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# Understanding a Coin-Flip Game Can Make You a Smarter Biotech Investor

NEW YORK ( TheStreet) -- The market has been pulling back recently and biotech stocks have not been immune to the selling. Rather than focus on a single stock in this week's column, I want to write more broadly about valuation and how it relates to expected utility theory. In general, expected utility theory argues that individuals act to maximize the difference between expected benefits minus expected costs. While this seems intuitive, it highlights some interesting aspects of biotech investing.

Let me explain using an example of a simple coin-flip game in which a coin landing heads earns the player \$100 while tails returns nothing. The expected benefit of the game is \$50, calculated as the odds of heads times the payout of heads (0.5x\$100=\$50) plus the odds of tails and the payout of tails (0.5x\$0=\$0.) Obviously, this looks like a great game but it ignores the expected costs. If I am charging to play this game, how much would you pay?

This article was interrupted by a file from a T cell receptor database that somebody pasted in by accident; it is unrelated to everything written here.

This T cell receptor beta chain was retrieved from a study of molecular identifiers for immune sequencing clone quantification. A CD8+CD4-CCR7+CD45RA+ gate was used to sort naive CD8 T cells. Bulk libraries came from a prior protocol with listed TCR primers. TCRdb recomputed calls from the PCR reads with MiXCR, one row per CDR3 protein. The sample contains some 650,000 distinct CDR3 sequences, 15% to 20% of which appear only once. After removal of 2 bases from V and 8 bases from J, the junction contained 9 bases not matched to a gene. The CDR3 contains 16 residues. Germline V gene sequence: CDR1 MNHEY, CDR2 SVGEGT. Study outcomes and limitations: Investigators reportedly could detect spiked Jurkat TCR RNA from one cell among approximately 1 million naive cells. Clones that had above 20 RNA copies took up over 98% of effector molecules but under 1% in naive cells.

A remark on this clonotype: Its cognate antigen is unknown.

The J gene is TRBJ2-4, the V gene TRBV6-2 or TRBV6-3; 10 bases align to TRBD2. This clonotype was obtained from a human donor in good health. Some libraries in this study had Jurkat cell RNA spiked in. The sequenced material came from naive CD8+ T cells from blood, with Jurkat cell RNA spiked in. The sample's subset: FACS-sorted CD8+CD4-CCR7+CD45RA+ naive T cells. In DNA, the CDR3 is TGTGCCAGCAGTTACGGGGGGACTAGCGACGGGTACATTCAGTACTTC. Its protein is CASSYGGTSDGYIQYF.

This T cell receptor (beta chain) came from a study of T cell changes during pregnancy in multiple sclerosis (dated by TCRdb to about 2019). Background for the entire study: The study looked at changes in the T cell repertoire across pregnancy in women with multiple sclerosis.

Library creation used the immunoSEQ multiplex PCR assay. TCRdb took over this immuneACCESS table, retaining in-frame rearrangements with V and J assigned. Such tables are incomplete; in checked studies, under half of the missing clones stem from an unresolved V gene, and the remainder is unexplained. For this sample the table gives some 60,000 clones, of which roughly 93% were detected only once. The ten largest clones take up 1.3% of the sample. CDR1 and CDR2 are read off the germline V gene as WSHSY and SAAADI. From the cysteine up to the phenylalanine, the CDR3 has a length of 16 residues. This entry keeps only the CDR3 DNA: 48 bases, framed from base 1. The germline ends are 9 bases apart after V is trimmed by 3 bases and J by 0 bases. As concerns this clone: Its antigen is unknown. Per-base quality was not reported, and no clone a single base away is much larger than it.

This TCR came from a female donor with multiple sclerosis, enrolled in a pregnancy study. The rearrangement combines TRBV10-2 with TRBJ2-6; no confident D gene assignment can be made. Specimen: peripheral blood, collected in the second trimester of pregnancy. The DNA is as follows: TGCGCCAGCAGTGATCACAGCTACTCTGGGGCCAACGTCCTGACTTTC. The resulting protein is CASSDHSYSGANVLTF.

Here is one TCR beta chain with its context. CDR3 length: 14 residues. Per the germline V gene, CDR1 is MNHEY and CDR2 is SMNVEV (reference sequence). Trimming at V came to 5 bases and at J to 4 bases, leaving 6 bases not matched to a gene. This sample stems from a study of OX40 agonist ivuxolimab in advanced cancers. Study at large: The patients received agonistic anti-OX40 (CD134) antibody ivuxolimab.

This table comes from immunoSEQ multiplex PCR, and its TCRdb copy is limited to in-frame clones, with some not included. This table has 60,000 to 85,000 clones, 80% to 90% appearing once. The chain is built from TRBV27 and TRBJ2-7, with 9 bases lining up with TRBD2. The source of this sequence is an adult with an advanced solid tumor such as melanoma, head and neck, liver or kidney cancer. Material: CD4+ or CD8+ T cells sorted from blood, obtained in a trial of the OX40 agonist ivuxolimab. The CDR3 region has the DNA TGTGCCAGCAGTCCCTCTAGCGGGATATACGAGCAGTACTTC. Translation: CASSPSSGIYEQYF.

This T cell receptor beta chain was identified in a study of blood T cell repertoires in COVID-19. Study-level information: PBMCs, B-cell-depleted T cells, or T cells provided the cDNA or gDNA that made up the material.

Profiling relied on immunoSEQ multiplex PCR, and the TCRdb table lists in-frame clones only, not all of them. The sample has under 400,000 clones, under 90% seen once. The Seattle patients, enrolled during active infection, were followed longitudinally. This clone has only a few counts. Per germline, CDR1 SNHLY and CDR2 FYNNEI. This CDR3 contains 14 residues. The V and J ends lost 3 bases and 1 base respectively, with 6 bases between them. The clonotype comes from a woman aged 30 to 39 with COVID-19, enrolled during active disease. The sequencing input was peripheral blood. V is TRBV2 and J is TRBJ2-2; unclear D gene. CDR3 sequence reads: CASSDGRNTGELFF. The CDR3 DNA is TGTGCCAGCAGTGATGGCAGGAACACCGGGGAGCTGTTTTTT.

If the game cost \$20, for instance, then you should certainly play as the expected utility is \$30 (expected benefits of \$50 minus the expected costs of \$20.) As long as the cost of the game is less than \$50 the player has a positive expected utility and should play. Obviously, one could generate a number of different game structures but the basic analysis is the same.

So how does this relate to biotech investing?

When investing in a clinical stage biotech company, investors are implicitly playing an analogous game. There is a probability of success (regulatory approval), expected payouts from success (discounted cash flow), probability of failure (FDA rejections), payouts from failure (additional costs), and costs for playing the game (share price.) I'm simplifying things, of course, but it's still a good heuristic approach.

Take, for instance, a biotech company that has a 50 percent chance of drug approval and the discounted cash flow on approval is expected to be \$100 per share. To keep it simple I will assume that the costs of failure (drug rejection) are \$0. Given these assumptions, the expected benefit from investing in this company is \$50 (0.5x\$100 + 0.5x\$0).
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